At first glance, it looked like Republican presidential nominee Mitt Romney had once again altered his position on healthcare reform.
"I’m not getting rid of all of healthcare reform," he said on "Meet the Press" over the weekend. "Of course, there are a number of things that I like in healthcare reform that I’m going to put in place. One is to make sure that those with pre-existing conditions can get coverage. Two is to assure that the marketplace allows for individuals to have policies that cover their family up to whatever age they might like."
Jeepers. Those are a couple of biggies under Obamacare. Has Romney seen the light?
Maybe not so much.
Just hours after the program, the Romney campaign issued the following clarification:
"In a competitive environment, the marketplace will make available plans that include coverage for what there is demand for," according to an unnamed aide to the GOP candidate.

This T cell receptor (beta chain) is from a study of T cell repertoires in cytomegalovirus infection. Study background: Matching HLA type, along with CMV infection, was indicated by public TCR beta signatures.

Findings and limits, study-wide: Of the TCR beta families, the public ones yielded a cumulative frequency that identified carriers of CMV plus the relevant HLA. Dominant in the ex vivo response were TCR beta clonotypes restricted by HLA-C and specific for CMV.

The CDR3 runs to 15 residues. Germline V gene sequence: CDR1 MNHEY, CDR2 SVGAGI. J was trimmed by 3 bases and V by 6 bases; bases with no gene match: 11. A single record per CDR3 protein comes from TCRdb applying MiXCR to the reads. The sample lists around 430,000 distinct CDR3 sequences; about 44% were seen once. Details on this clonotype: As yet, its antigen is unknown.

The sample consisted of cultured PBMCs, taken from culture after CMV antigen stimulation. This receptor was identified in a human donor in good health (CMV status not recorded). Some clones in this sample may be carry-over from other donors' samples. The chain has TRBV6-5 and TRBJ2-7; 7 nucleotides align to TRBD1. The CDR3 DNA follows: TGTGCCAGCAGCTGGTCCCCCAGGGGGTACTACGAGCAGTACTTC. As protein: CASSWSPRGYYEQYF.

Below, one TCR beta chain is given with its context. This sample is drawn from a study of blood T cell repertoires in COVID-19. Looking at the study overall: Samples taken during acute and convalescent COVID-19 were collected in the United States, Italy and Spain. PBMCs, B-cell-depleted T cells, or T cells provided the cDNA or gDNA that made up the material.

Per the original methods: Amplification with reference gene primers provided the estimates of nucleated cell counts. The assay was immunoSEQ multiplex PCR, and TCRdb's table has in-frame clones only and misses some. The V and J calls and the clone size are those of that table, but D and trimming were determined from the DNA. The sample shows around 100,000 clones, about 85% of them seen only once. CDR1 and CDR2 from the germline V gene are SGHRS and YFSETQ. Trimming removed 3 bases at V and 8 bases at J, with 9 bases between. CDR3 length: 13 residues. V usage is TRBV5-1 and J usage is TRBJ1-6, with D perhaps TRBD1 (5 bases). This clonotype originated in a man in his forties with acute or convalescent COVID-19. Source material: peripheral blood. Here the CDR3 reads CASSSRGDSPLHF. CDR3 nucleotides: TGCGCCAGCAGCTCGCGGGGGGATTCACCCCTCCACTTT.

The aide emphasized that Romney "was not proposing a federal mandate to require insurance plans to offer those particular features."
Now that's a significantly different critter.
First of all, there's already huge demand for coverage of pre-existing conditions, and insurers simply don't offer that product. And there's a good reason: They lose a lot of money when people come knocking with costly medical conditions. Better from a business perspective to slam the door in such people's faces.